(1) Report Required.—Not later than 180 days after the date of the enactment of the Implementing Recommendations of the 9/11 Commission Act of 2007, and annually thereafter, the Secretary shall submit to the Committee on Homeland Security and Governmental Affairs of the Senate and the Committee on Homeland Security of the House of Representatives a report on the database established under subsection (a)(1) and the list established under subsection (a)(2).

(2) Contents of Report.—Each such report shall include the following:

(A) The name, location, and sector classification of each of the systems and assets on the list established under subsection (a)(2).

(B) The name, location, and sector classification of each of the systems and assets on such list that are determined by the Secretary to be most at risk to terrorism.

(C) Any significant challenges in compiling the list of the systems and assets included on such list or in the database established under subsection (a)(1).

(D) Any significant changes from the preceding report in the systems and assets included on such list or in such database.

(E) If appropriate, the extent to which such database and such list have been used, individually or jointly, for allocating funds by the Federal Government to prevent, reduce, mitigate, or respond to acts of terrorism.

(F) The amount of coordination between the Department and the private sector, through any entity of the Department that meets with representatives of private sector industries for purposes of such coordination, for the purpose of ensuring the accuracy of such database and such list.

(G) Any other information the Secretary deems relevant.

(3) Classified Information.—The report shall be submitted in unclassified form but may contain a classified annex.

(e) Inspector General Study.—By not later than two years after the date of enactment of the Implementing Recommendations of the 9/11 Commission Act of 2007, the Inspector General of the Department shall conduct a study of the implementation of this section.

(f) National Infrastructure Protection Consortium.—The Secretary may establish a consortium to be known as the “National Infrastructure Protection Consortium”. The Consortium may advise the Secretary on the best way to identify, generate, organize, and maintain any database or list of systems and assets established by the Secretary, including the database established under subsection (a)(1) and the list established under subsection (a)(2). If the Secretary establishes the National Infrastructure Protection Consortium, the Consortium may—

(1) be composed of national laboratories, Federal agencies, State and local homeland security organizations, academic institutions, or national Centers of Excellence that have demonstrated experience working with and identifying critical infrastructure and key resources; and

(2) provide input to the Secretary on any request pertaining to the contents of such database or such list.
 

CLASSIFIED INFORMATION ADVISORY OFFICER

SEC. 210F. [6 U.S.C. §124M]

(a) REQUIREMENT TO ESTABLISH.—The Secretary shall identify and designate within the Department a Classified Information Advisory Officer, as described in this section.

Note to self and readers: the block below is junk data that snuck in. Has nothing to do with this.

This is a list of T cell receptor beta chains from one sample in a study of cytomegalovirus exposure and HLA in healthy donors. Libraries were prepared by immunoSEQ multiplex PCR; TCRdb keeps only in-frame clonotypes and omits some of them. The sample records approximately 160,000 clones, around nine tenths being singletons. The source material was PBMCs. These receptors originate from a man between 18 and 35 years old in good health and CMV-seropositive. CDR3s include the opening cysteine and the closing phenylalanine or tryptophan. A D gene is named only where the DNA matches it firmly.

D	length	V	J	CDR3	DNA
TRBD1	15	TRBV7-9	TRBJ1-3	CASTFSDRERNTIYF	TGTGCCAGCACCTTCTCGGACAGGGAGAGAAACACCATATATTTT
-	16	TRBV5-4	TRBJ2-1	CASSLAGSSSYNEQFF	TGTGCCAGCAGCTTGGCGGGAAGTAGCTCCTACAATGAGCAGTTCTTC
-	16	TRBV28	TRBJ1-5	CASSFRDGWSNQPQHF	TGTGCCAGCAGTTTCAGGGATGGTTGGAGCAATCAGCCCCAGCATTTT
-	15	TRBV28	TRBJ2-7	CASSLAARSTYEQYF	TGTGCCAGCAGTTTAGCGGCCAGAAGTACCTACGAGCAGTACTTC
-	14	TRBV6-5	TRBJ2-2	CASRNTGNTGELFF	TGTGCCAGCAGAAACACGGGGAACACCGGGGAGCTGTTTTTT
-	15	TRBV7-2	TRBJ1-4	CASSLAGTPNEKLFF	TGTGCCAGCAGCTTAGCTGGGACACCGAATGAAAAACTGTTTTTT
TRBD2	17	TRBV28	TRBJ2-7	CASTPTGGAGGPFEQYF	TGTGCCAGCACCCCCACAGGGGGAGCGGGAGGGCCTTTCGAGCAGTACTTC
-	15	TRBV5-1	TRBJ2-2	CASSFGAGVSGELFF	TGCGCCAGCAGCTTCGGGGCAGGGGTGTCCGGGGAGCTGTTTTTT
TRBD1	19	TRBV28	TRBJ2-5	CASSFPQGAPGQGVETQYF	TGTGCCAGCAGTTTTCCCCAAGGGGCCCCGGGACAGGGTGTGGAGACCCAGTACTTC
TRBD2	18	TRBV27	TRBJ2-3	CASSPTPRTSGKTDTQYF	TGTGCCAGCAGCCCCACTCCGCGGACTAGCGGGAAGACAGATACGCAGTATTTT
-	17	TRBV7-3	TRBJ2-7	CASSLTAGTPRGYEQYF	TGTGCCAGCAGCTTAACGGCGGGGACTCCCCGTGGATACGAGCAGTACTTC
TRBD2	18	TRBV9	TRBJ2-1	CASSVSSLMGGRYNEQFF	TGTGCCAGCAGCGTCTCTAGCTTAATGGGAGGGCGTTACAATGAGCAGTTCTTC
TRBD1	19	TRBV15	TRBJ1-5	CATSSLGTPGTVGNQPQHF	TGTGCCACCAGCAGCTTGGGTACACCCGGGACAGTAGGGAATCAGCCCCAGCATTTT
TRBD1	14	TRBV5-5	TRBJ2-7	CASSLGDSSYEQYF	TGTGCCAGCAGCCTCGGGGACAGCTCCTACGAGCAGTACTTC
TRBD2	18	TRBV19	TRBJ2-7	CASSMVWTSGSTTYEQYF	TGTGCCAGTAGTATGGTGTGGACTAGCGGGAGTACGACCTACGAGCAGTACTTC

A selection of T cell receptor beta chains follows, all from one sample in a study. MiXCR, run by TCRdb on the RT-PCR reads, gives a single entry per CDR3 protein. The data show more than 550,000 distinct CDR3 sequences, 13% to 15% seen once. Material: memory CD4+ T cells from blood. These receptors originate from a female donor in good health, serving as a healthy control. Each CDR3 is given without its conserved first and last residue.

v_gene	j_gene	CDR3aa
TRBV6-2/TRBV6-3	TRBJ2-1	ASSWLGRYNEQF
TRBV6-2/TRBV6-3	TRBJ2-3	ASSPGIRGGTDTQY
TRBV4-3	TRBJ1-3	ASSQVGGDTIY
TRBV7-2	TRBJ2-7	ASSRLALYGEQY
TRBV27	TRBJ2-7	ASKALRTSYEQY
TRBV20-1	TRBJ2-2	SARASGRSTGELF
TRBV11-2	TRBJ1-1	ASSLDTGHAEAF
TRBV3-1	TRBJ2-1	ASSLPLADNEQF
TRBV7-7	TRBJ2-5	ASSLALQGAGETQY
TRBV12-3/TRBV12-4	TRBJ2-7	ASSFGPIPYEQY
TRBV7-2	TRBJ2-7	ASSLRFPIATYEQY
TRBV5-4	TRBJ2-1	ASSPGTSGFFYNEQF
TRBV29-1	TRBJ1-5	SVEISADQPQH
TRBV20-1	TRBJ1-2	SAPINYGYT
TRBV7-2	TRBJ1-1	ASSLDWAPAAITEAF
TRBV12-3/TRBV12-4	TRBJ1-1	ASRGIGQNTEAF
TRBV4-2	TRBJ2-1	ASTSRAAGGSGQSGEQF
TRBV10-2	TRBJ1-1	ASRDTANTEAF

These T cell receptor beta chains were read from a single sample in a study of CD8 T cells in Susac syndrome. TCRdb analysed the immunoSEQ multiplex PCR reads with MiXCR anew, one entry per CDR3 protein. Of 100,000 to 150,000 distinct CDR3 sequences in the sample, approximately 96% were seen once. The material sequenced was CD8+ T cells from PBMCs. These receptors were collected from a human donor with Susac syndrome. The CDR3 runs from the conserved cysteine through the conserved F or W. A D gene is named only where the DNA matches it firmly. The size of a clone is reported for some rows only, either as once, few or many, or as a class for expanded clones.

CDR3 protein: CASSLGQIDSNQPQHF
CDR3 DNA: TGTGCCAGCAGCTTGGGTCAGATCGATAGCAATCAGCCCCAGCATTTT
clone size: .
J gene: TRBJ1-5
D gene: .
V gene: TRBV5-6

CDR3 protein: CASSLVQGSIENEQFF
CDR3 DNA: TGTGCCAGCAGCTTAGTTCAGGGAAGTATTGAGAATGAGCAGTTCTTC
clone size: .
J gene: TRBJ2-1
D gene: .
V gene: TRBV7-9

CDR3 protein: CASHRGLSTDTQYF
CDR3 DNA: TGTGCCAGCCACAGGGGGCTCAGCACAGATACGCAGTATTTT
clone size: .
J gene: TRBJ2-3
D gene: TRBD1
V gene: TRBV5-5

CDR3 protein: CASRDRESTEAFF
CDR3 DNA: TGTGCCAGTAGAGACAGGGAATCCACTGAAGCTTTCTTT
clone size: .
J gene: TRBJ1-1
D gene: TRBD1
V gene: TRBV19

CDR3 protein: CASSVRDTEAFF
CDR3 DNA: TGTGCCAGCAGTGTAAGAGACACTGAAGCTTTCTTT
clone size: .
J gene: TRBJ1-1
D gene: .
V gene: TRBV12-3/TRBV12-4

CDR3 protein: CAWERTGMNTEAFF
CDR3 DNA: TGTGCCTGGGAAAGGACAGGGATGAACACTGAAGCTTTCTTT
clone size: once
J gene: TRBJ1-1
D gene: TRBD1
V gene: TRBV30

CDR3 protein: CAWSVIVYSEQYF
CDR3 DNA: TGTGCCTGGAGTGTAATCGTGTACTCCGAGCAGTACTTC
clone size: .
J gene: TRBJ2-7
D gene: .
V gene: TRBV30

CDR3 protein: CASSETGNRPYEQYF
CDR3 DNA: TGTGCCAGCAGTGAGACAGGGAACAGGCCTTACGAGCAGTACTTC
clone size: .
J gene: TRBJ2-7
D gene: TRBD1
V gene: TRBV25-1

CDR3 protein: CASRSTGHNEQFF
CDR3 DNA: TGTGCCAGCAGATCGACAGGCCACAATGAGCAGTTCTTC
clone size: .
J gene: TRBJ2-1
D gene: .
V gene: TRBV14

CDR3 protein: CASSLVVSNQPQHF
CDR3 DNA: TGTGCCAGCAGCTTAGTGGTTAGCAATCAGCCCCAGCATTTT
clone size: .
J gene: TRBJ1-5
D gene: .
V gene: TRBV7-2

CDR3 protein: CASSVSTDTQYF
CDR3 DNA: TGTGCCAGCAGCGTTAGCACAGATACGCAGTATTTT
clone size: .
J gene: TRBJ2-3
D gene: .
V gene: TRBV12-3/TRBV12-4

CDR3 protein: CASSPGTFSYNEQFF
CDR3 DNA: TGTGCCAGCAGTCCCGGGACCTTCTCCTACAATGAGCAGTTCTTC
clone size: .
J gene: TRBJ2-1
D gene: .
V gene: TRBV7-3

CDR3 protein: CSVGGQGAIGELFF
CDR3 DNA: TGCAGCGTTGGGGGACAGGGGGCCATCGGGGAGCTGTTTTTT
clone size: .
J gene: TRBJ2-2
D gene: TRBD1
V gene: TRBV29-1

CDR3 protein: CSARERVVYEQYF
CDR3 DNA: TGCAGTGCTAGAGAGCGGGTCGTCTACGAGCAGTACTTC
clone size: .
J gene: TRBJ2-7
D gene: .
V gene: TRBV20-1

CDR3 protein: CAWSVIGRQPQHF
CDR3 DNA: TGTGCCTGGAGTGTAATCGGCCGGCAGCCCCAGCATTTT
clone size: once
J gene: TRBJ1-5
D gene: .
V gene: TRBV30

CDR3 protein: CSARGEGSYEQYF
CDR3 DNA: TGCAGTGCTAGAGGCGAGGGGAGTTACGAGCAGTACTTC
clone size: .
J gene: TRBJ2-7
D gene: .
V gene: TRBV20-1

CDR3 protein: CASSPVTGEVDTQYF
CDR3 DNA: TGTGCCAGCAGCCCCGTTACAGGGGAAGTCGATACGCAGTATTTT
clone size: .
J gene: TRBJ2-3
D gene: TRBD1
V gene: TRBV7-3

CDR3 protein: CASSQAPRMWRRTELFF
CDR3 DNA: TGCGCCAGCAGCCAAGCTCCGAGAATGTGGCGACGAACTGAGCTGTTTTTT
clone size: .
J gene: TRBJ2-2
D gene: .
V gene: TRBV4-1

(b) RESPONSIBILITIES.—The responsibilities of the Classified Information Advisory Officer shall be as follows:

(1) To develop and disseminate educational materials and to develop and administer training programs to assist state, local, and tribal governments (including state, local, and tribal law enforcement agencies) and private sector entities—

(A) in developing plans and policies to respond to requests related to classified information without communicating such information to individuals who lack appropriate security clearances;

(B) regarding the appropriate procedures for challenging classification designations of information received by personnel of such entities; and

(C) on the means by which such personnel may apply for security clearances.

(2) To inform the Under Secretary for Intelligence and Analysis on policies and procedures that could facilitate the sharing of classified information with such personnel, as appropriate.

(c) INITIAL DESIGNATION.—Not later than 90 days after the date of the enactment of the Reducing Over–Classification Act, the Secretary shall—

(1) designate the initial Classified Information Advisory Officer; and

(2) submit to the Committee on Homeland Security and Governmental Affairs of the Senate and the Committee on Homeland Security of the House of Representatives a written notification of the designation.

 

TITLE V—EMERGENCY PREPAREDNESS AND RESPONSE
 

Sec. 515.  National Operations Center. [6 U.S.C. §321D]

(a) Definition

In this section, the term “situational awareness” means information gathered from a variety of sources that, when communicated to emergency managers and decision makers, can form the basis for incident management decisionmaking.

(b) Establishment

The National Operations Center is the principal operations center for the Department and shall—

 

(1) provide situational awareness and a common operating picture for the entire Federal Government, and for State, local, and tribal governments as appropriate, in the event of a natural disaster, act of terrorism, or other man-made disaster; and

(2) ensure that critical terrorism and disaster-related information reaches government decision-makers.

(c) State and local fire service representation

(1) Establishment of position

The Secretary shall, in consultation with the Administrator of the United States Fire Administration, establish a fire service position at the National Operations Center established under subsection (b) to ensure the effective sharing of information between the Federal Government and State and local fire services.